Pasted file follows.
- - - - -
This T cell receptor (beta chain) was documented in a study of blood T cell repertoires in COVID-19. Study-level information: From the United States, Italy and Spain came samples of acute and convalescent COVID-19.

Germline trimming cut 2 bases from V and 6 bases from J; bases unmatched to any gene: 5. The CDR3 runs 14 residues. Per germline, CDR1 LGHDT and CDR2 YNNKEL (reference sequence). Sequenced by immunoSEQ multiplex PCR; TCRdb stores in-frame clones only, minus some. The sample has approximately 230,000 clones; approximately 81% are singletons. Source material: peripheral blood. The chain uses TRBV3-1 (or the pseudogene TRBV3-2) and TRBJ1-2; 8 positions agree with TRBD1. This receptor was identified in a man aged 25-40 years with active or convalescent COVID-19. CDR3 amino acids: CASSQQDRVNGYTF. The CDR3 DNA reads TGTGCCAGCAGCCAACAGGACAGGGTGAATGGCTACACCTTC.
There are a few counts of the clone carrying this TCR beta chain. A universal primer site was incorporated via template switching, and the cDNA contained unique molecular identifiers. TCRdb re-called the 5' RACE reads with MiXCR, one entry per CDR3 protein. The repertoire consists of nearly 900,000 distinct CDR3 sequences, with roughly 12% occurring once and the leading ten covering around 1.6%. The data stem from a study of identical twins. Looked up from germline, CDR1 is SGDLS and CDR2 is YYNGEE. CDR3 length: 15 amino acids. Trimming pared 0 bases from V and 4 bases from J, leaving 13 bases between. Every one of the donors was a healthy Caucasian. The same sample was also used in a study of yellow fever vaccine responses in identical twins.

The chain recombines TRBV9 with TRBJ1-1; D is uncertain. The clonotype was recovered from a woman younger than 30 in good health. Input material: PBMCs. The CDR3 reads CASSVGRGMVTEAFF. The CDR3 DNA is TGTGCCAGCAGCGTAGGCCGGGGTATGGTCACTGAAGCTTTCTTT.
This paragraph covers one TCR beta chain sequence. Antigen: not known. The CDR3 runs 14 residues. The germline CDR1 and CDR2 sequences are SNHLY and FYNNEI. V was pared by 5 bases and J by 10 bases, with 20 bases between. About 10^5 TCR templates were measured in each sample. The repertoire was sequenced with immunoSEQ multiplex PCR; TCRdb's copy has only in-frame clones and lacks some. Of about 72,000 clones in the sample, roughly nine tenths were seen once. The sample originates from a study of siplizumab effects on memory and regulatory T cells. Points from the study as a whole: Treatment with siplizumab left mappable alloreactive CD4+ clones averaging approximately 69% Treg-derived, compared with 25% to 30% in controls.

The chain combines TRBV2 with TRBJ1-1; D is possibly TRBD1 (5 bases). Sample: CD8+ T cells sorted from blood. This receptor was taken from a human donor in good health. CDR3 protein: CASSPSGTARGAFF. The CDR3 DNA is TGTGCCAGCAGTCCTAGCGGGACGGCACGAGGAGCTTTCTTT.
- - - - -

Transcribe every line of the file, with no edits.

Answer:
This T cell receptor (beta chain) was documented in a study of blood T cell repertoires in COVID-19. Study-level information: From the United States, Italy and Spain came samples of acute and convalescent COVID-19.

Germline trimming cut 2 bases from V and 6 bases from J; bases unmatched to any gene: 5. The CDR3 runs 14 residues. Per germline, CDR1 LGHDT and CDR2 YNNKEL (reference sequence). Sequenced by immunoSEQ multiplex PCR; TCRdb stores in-frame clones only, minus some. The sample has approximately 230,000 clones; approximately 81% are singletons. Source material: peripheral blood. The chain uses TRBV3-1 (or the pseudogene TRBV3-2) and TRBJ1-2; 8 positions agree with TRBD1. This receptor was identified in a man aged 25-40 years with active or convalescent COVID-19. CDR3 amino acids: CASSQQDRVNGYTF. The CDR3 DNA reads TGTGCCAGCAGCCAACAGGACAGGGTGAATGGCTACACCTTC.
There are a few counts of the clone carrying this TCR beta chain. A universal primer site was incorporated via template switching, and the cDNA contained unique molecular identifiers. TCRdb re-called the 5' RACE reads with MiXCR, one entry per CDR3 protein. The repertoire consists of nearly 900,000 distinct CDR3 sequences, with roughly 12% occurring once and the leading ten covering around 1.6%. The data stem from a study of identical twins. Looked up from germline, CDR1 is SGDLS and CDR2 is YYNGEE. CDR3 length: 15 amino acids. Trimming pared 0 bases from V and 4 bases from J, leaving 13 bases between. Every one of the donors was a healthy Caucasian. The same sample was also used in a study of yellow fever vaccine responses in identical twins.

The chain recombines TRBV9 with TRBJ1-1; D is uncertain. The clonotype was recovered from a woman younger than 30 in good health. Input material: PBMCs. The CDR3 reads CASSVGRGMVTEAFF. The CDR3 DNA is TGTGCCAGCAGCGTAGGCCGGGGTATGGTCACTGAAGCTTTCTTT.
This paragraph covers one TCR beta chain sequence. Antigen: not known. The CDR3 runs 14 residues. The germline CDR1 and CDR2 sequences are SNHLY and FYNNEI. V was pared by 5 bases and J by 10 bases, with 20 bases between. About 10^5 TCR templates were measured in each sample. The repertoire was sequenced with immunoSEQ multiplex PCR; TCRdb's copy has only in-frame clones and lacks some. Of about 72,000 clones in the sample, roughly nine tenths were seen once. The sample originates from a study of siplizumab effects on memory and regulatory T cells. Points from the study as a whole: Treatment with siplizumab left mappable alloreactive CD4+ clones averaging approximately 69% Treg-derived, compared with 25% to 30% in controls.

The chain combines TRBV2 with TRBJ1-1; D is possibly TRBD1 (5 bases). Sample: CD8+ T cells sorted from blood. This receptor was taken from a human donor in good health. CDR3 protein: CASSPSGTARGAFF. The CDR3 DNA is TGTGCCAGCAGTCCTAGCGGGACGGCACGAGGAGCTTTCTTT.